When is a Pancake not a Pancake?

All American children know that a pancake is thick, round and dry, and that you add a topping to it. British children will tell you it is thin, slightly oiled and tastes best rolled up with lemon juice and sugar in the middle. Egyptian children eat it as a snack, folded in half, stuff with nuts or cream, deep-fried and soaked in sugar syrup. So who is right? When is it a pancake and when is it something else completely?

Actually they are all right. Even though they are all very different, depending where you
come from they are pancakes. It isn’t really clear who made the first pancakes. There are pancakes made with potato, and even a pancake made with cabbage and carrot from Indonesia. Since they aren’t stuffed or topped with anything, and are always savory, we won’t count
these as pancakes for this article. It isn’t really clear who made the first pancakes. The original pancakes were more like bread, using flour and water. Modern pancakes are more nutritious, usually containing eggs, milk instead of water, and sometimes a raising agent like baking powder. Let’s take a look at some of the different pancakes.

The British Pancake 

The British pancake is made much the same way as the American one, but doesn’t contain baking powder or yeast. It is made from a plain batter of eggs, flour and milk. For a sweet pancake you add a pinch of
sugar, for a savory one, salt. After the pancake is cooked, and while it is still hot, you add the stuffing and roll it. The most popular sweet stuffing in England is lemon juice and sugar. Savory pancakes usually contain a stuffing made from ground beef.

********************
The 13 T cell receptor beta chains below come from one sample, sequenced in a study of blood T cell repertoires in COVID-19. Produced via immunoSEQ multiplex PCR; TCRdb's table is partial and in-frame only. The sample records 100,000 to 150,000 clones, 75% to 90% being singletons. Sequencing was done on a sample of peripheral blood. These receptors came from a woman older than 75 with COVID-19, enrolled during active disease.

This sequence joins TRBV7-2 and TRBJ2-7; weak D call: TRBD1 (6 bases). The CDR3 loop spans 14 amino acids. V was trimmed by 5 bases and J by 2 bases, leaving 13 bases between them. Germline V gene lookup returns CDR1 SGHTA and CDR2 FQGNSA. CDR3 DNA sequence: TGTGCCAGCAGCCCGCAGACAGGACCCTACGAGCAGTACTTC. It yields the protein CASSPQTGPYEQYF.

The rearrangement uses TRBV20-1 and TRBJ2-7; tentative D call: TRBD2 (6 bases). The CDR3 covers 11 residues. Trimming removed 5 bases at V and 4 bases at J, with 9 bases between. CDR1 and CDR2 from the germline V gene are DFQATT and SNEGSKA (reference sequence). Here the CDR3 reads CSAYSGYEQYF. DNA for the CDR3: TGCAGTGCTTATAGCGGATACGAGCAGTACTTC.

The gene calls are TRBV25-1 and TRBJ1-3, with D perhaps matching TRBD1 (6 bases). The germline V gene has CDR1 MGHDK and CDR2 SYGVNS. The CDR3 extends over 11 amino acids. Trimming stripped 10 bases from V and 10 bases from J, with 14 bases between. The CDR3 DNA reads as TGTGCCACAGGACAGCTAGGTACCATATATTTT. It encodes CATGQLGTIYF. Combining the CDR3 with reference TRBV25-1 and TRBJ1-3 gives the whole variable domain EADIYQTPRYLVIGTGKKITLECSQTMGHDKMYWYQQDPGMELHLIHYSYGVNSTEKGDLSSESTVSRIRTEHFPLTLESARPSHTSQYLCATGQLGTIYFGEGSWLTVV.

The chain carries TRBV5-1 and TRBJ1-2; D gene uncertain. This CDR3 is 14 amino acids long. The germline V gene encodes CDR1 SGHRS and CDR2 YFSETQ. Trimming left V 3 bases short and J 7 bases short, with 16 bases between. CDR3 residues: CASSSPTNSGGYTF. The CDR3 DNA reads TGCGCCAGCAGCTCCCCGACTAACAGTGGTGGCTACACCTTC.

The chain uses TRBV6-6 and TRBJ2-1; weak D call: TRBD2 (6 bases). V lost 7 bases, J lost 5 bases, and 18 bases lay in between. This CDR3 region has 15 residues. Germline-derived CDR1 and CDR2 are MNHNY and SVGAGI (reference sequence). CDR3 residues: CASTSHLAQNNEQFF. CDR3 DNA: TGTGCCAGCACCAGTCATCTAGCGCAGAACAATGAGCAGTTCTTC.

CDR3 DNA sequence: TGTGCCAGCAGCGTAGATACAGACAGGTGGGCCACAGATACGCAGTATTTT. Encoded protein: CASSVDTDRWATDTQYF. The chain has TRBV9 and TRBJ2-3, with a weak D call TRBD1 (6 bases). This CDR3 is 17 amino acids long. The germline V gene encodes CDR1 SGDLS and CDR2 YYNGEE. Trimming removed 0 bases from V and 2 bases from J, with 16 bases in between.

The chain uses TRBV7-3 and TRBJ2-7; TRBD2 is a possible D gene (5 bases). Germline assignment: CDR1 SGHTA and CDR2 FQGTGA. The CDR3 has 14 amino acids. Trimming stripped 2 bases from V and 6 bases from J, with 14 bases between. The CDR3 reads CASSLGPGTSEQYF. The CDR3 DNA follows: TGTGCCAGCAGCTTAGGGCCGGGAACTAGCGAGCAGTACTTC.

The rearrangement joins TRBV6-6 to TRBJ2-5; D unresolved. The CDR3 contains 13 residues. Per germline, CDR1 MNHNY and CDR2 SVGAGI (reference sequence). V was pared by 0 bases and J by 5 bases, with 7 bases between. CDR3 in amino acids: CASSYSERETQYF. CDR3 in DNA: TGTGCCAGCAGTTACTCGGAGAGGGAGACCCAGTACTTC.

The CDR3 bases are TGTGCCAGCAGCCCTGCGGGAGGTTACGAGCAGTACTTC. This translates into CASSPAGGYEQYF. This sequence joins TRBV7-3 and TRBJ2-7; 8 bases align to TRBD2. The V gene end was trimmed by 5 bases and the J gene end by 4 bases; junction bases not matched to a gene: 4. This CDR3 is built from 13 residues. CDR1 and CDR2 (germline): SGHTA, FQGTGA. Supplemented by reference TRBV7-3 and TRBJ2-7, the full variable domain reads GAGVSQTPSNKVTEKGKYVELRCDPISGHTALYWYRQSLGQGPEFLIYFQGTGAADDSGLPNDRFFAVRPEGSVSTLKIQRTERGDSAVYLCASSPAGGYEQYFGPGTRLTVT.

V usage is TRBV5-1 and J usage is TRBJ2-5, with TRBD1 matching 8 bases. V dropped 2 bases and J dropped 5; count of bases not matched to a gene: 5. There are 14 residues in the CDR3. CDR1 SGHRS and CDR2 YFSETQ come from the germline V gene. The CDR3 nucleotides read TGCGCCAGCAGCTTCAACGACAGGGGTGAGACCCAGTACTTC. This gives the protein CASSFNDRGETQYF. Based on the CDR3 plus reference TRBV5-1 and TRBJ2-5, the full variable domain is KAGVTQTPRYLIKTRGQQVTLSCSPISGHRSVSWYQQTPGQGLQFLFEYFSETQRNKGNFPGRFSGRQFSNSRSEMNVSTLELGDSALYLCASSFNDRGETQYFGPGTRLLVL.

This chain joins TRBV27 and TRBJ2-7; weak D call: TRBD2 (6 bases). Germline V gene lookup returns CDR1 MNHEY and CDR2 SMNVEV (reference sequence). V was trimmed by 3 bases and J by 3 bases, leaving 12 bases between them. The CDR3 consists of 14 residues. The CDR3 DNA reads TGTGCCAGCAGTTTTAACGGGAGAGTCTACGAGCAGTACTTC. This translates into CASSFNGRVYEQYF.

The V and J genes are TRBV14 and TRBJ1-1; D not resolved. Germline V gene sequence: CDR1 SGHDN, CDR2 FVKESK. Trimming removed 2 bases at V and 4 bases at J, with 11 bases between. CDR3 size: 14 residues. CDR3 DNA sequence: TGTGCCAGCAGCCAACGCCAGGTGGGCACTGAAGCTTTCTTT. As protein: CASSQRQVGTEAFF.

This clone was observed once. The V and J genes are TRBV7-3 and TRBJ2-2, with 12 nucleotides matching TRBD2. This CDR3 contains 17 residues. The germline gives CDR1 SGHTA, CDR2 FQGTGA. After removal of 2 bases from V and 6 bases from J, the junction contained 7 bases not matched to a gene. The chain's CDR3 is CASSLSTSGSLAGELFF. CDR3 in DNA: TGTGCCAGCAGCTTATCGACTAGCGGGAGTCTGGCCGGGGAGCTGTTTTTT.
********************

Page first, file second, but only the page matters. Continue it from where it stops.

The American Pancake

The American pancake is much thicker. It contains baking powder to make it rise. Because it is thicker it is difficult to roll, so it is served flat, stacked up with a topping. The favorite topping is maple syrup and whipped butter.

The Egyptian Pancake 

Like the American Pancake, the Egyptian Pancake contains a raising agent. It can be either baking powder or yeast. The pancake is fried on one side only, and then allowed to cool. After it has cooled a small amount of stuffing is placed in the middle. The pancake is folded over and the edges sealed with water. Then it is deep fried, and dipped in sugar syrup. It is extremely sweet and sticky and not very healthy!

Pancake Traditions

In England the Tuesday before Lent (Shrove Tuesday) is known as Pancake Day. On that day it is traditional to eat pancakes. The origin of this is that the Catholics, who observe Lent, wanted to use up all the rich foods in their pantry before Lent. In Lent eggs, sugar and butter were not allowed so they were used to make pancakes. Now everyone celebrates Pancake Day, regardless of religion, and there are pancake-tossing competitions. The competitions involve seeing who can toss the pancake highest and catch it again in the pan, or who can toss it the most times in a minute. There are also pancake races, involving running while tossing a pancake.

In America pancakes are a common breakfast food. They are served in most restaurants for breakfast with an amazing variety of toppings.